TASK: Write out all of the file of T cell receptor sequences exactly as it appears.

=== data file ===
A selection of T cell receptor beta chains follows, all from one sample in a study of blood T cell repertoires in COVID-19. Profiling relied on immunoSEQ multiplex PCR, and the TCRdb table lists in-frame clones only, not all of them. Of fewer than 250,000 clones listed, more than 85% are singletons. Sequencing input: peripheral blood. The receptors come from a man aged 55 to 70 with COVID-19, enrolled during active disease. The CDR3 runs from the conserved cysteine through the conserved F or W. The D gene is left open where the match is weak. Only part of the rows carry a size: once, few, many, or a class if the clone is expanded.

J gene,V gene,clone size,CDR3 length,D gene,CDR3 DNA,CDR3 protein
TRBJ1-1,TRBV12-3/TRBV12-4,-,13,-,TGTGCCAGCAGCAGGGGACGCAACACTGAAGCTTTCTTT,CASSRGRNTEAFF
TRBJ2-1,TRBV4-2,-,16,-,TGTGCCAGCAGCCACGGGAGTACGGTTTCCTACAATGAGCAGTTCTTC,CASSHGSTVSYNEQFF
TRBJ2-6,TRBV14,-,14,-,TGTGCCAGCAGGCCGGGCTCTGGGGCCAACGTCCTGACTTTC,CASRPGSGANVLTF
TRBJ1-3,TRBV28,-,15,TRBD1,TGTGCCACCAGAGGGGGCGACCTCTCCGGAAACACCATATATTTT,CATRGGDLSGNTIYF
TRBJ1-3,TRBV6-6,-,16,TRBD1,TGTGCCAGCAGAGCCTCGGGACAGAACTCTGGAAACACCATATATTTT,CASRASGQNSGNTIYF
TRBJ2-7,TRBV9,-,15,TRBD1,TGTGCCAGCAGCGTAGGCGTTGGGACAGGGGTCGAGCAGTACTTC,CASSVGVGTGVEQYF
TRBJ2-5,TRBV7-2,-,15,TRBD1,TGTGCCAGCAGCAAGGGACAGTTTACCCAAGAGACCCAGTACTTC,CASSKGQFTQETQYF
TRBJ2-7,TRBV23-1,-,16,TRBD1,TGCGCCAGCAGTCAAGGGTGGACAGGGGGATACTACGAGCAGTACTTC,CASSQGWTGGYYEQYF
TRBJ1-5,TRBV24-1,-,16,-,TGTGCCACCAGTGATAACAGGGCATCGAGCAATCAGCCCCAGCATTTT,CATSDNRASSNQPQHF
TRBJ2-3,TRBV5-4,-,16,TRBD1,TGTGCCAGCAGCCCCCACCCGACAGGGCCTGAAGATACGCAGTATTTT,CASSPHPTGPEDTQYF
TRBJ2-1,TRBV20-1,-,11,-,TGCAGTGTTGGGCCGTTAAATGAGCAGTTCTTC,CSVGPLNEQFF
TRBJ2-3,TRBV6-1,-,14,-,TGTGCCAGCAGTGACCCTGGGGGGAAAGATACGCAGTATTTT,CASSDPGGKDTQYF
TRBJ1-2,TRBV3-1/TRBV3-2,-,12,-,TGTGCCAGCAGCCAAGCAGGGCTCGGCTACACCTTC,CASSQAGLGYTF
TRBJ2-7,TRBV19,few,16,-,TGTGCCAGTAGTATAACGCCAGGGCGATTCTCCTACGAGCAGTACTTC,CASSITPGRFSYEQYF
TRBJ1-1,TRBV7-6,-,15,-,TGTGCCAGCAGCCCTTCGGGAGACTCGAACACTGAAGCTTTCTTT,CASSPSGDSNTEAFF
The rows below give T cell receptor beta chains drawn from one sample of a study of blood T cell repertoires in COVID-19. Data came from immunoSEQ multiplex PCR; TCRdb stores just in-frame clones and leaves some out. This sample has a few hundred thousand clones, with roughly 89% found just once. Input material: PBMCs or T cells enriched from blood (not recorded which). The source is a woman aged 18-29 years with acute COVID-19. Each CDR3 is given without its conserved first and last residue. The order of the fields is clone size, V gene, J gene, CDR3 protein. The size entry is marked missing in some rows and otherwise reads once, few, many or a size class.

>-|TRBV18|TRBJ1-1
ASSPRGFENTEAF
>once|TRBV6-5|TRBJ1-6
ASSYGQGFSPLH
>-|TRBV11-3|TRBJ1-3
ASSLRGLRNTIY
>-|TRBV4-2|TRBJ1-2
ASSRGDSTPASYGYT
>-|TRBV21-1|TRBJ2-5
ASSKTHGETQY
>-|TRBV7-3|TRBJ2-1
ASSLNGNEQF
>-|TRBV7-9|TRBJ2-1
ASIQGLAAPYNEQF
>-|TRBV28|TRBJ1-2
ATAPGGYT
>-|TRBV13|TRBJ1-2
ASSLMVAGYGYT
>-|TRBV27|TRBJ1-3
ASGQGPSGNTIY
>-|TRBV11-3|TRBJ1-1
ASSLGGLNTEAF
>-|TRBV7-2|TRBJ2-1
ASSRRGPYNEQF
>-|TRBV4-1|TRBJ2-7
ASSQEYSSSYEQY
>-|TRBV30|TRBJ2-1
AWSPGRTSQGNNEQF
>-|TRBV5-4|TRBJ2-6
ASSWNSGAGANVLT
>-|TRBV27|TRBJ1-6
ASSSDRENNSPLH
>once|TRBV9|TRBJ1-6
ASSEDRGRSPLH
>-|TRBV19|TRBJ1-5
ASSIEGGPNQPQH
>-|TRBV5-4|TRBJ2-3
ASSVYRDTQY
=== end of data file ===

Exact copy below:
A selection of T cell receptor beta chains follows, all from one sample in a study of blood T cell repertoires in COVID-19. Profiling relied on immunoSEQ multiplex PCR, and the TCRdb table lists in-frame clones only, not all of them. Of fewer than 250,000 clones listed, more than 85% are singletons. Sequencing input: peripheral blood. The receptors come from a man aged 55 to 70 with COVID-19, enrolled during active disease. The CDR3 runs from the conserved cysteine through the conserved F or W. The D gene is left open where the match is weak. Only part of the rows carry a size: once, few, many, or a class if the clone is expanded.

J gene,V gene,clone size,CDR3 length,D gene,CDR3 DNA,CDR3 protein
TRBJ1-1,TRBV12-3/TRBV12-4,-,13,-,TGTGCCAGCAGCAGGGGACGCAACACTGAAGCTTTCTTT,CASSRGRNTEAFF
TRBJ2-1,TRBV4-2,-,16,-,TGTGCCAGCAGCCACGGGAGTACGGTTTCCTACAATGAGCAGTTCTTC,CASSHGSTVSYNEQFF
TRBJ2-6,TRBV14,-,14,-,TGTGCCAGCAGGCCGGGCTCTGGGGCCAACGTCCTGACTTTC,CASRPGSGANVLTF
TRBJ1-3,TRBV28,-,15,TRBD1,TGTGCCACCAGAGGGGGCGACCTCTCCGGAAACACCATATATTTT,CATRGGDLSGNTIYF
TRBJ1-3,TRBV6-6,-,16,TRBD1,TGTGCCAGCAGAGCCTCGGGACAGAACTCTGGAAACACCATATATTTT,CASRASGQNSGNTIYF
TRBJ2-7,TRBV9,-,15,TRBD1,TGTGCCAGCAGCGTAGGCGTTGGGACAGGGGTCGAGCAGTACTTC,CASSVGVGTGVEQYF
TRBJ2-5,TRBV7-2,-,15,TRBD1,TGTGCCAGCAGCAAGGGACAGTTTACCCAAGAGACCCAGTACTTC,CASSKGQFTQETQYF
TRBJ2-7,TRBV23-1,-,16,TRBD1,TGCGCCAGCAGTCAAGGGTGGACAGGGGGATACTACGAGCAGTACTTC,CASSQGWTGGYYEQYF
TRBJ1-5,TRBV24-1,-,16,-,TGTGCCACCAGTGATAACAGGGCATCGAGCAATCAGCCCCAGCATTTT,CATSDNRASSNQPQHF
TRBJ2-3,TRBV5-4,-,16,TRBD1,TGTGCCAGCAGCCCCCACCCGACAGGGCCTGAAGATACGCAGTATTTT,CASSPHPTGPEDTQYF
TRBJ2-1,TRBV20-1,-,11,-,TGCAGTGTTGGGCCGTTAAATGAGCAGTTCTTC,CSVGPLNEQFF
TRBJ2-3,TRBV6-1,-,14,-,TGTGCCAGCAGTGACCCTGGGGGGAAAGATACGCAGTATTTT,CASSDPGGKDTQYF
TRBJ1-2,TRBV3-1/TRBV3-2,-,12,-,TGTGCCAGCAGCCAAGCAGGGCTCGGCTACACCTTC,CASSQAGLGYTF
TRBJ2-7,TRBV19,few,16,-,TGTGCCAGTAGTATAACGCCAGGGCGATTCTCCTACGAGCAGTACTTC,CASSITPGRFSYEQYF
TRBJ1-1,TRBV7-6,-,15,-,TGTGCCAGCAGCCCTTCGGGAGACTCGAACACTGAAGCTTTCTTT,CASSPSGDSNTEAFF
The rows below give T cell receptor beta chains drawn from one sample of a study of blood T cell repertoires in COVID-19. Data came from immunoSEQ multiplex PCR; TCRdb stores just in-frame clones and leaves some out. This sample has a few hundred thousand clones, with roughly 89% found just once. Input material: PBMCs or T cells enriched from blood (not recorded which). The source is a woman aged 18-29 years with acute COVID-19. Each CDR3 is given without its conserved first and last residue. The order of the fields is clone size, V gene, J gene, CDR3 protein. The size entry is marked missing in some rows and otherwise reads once, few, many or a size class.

>-|TRBV18|TRBJ1-1
ASSPRGFENTEAF
>once|TRBV6-5|TRBJ1-6
ASSYGQGFSPLH
>-|TRBV11-3|TRBJ1-3
ASSLRGLRNTIY
>-|TRBV4-2|TRBJ1-2
ASSRGDSTPASYGYT
>-|TRBV21-1|TRBJ2-5
ASSKTHGETQY
>-|TRBV7-3|TRBJ2-1
ASSLNGNEQF
>-|TRBV7-9|TRBJ2-1
ASIQGLAAPYNEQF
>-|TRBV28|TRBJ1-2
ATAPGGYT
>-|TRBV13|TRBJ1-2
ASSLMVAGYGYT
>-|TRBV27|TRBJ1-3
ASGQGPSGNTIY
>-|TRBV11-3|TRBJ1-1
ASSLGGLNTEAF
>-|TRBV7-2|TRBJ2-1
ASSRRGPYNEQF
>-|TRBV4-1|TRBJ2-7
ASSQEYSSSYEQY
>-|TRBV30|TRBJ2-1
AWSPGRTSQGNNEQF
>-|TRBV5-4|TRBJ2-6
ASSWNSGAGANVLT
>-|TRBV27|TRBJ1-6
ASSSDRENNSPLH
>once|TRBV9|TRBJ1-6
ASSEDRGRSPLH
>-|TRBV19|TRBJ1-5
ASSIEGGPNQPQH
>-|TRBV5-4|TRBJ2-3
ASSVYRDTQY